Guest post by Wendy Levitt.
Last month my daughter turned eleven. Of course, I celebrated her. Her birthday, her life, her friends. But I celebrated something else, too. Last month I celebrated my eleventh anniversary of motherhood. I had to laugh. Eleven years ago it never would have occurred to me to view motherhood as an accomplishment.
Eleven years ago I was a career woman with a rising star. When I wasn't working, I was talking about work. Thinking about work. Dreaming about work. When I closed my eyes I saw PowerPoint slides. I was -- as my mother frequently reminded me -- someone who had too much potential to stay at home and be "just" a mom.
Eleven years later I can finally appreciate that motherhood is more than being "just" a mom. But eleven years ago, I didn't know. Eleven years ago I was flat on my back in nothing but a paper gown and way-too-huge maternity bra. My water-balloon belly poked straight into the air. "My baby." I rubbed the side of my belly affectionately with one hand and tapped the keys on my BlackBerry with the other, doing a quick search to make sure I'd locked the times for our mommy-and-me classes so no one could double book me into a meeting -- unless it was really important.
When my exam was over, I only had one question, "Can I be induced the Friday after next?" I'd blocked the entire afternoon. The plan (yes, I really thought this) was to deliver on Friday and be ready for conference calls the following Monday.
My doctor sniffed. "It's much better for the baby to come when it's ready."
But I have meetings to run! "I'm sure you make exceptions."
"No, I don't."
"Well, maybe I can work a little flexibility into my schedule."
But building spontaneity into my calendar was harder than I'd imagined. No matter what I did, there was always something slipping off my to do list, some appointment I had to cancel, some unexpected event I should have anticipated but didn't. I felt like a failure. Other working moms in my office made it look so easy. What was wrong with me that I thought it was so hard?
It took three years for me to realize that my problem wasn't that I couldn't "do it all." It was that I wanted to do too much. Chalk it up to my overdeveloped type-A personality that made me feel like I needed to be present for everything all of the time. Or maybe it was the fact that my husband travels 80% of the time, so I felt compelled to be home to "cover" for him. Or maybe I was too in love with both my career and my child, and didn't have the emotional strength to leave either one of them, even when I was going to the other. Whatever it was, I finally accepted that the working mom thing wasn't for me. When the next reorg was announced, I took the buyout package.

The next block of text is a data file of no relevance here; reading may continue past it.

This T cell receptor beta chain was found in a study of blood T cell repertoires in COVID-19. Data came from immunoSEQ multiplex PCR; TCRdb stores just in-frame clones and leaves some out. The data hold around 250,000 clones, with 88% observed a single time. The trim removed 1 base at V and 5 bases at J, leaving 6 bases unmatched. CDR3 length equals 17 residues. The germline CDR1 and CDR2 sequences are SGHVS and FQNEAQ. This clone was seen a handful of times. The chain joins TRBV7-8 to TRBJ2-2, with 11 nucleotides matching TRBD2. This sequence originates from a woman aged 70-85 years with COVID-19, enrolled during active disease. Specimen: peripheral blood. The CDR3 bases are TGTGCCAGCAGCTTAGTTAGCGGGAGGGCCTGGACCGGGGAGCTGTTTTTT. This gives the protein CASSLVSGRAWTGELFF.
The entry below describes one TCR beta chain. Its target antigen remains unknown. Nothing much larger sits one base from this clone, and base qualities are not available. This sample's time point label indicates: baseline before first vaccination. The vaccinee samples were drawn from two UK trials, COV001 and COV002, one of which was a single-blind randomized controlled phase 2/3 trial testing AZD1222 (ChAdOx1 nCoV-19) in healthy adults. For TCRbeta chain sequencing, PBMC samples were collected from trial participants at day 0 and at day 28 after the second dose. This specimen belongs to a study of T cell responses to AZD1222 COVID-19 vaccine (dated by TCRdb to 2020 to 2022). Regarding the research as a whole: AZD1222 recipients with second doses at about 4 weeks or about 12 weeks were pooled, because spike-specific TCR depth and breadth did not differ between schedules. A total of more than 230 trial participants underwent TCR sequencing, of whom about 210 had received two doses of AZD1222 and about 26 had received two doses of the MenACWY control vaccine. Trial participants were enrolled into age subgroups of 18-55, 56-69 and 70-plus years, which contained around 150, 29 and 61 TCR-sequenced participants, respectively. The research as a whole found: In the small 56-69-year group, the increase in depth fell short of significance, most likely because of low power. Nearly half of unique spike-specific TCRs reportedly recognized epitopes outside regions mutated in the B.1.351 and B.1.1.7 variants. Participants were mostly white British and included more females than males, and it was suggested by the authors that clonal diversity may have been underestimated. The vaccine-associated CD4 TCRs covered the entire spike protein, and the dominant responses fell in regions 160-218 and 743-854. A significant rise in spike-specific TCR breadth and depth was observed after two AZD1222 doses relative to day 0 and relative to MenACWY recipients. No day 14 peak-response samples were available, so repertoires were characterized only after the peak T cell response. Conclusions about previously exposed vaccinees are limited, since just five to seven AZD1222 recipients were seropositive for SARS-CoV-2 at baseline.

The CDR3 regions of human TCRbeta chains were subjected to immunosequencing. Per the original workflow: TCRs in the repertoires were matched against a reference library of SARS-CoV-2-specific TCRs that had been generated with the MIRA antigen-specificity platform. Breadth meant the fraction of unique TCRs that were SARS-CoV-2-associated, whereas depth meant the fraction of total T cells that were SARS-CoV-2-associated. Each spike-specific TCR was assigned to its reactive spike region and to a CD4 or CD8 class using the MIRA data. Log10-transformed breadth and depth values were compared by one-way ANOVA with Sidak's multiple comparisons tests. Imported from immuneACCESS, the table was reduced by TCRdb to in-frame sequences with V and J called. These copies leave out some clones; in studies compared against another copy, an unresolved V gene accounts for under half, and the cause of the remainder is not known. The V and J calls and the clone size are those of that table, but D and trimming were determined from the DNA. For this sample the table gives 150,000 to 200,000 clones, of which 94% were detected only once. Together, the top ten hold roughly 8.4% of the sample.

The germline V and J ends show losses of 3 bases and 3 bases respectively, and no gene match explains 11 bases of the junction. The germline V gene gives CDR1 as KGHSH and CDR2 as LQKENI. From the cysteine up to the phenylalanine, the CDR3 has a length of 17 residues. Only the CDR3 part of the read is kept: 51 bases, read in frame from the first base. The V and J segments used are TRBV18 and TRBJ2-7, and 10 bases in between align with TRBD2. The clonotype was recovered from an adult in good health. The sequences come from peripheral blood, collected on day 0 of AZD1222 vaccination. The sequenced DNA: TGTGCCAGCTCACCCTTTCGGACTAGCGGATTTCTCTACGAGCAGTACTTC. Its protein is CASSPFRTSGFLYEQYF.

Letting go of my career was painful; more painful than the first 15 hours of labor before I got my epidural. I scheduled play dates and mommy-and-me classes as much for me as for my daughter, but without a project plan in front of me I found it hard to stay focused on conversations. I tried to tell myself that I was doing what was best for my family, but did my daughter really care who was on the other side of the room while she was tumbling on gymnastics mats?
I craved "real" projects that put more structure into my life. But I'd already walked away from one career; I was determined to throw myself into this one, even if that meant I had to wean myself from Microsoft Office. I got involved in the PTA. Then I added Girl Scout troop leader to my resume. And I spend hours researching everything from bullying to learning disabilities so that I can advocate for my own kids and also can coach other mothers on how to do the same.
When I look back on the last eleven years, I no longer feel like a failure. I still envy the women who make it look so easy to juggle work and motherhood, but I now know that I didn't "opt out" of a career. I made a career change. I'm sure when my daughter is a little older, I'll look for another change. Hopefully something with a steady paycheck. But for now, my career is Mommy.
Wendy Levitt is a veteran of Corporate America and author of AT THE CORNER OF WALL AND SESAME. Her least favorite question was posed by her mother who asked, "Why did you get an MBA if this is what you were going to do with your life?"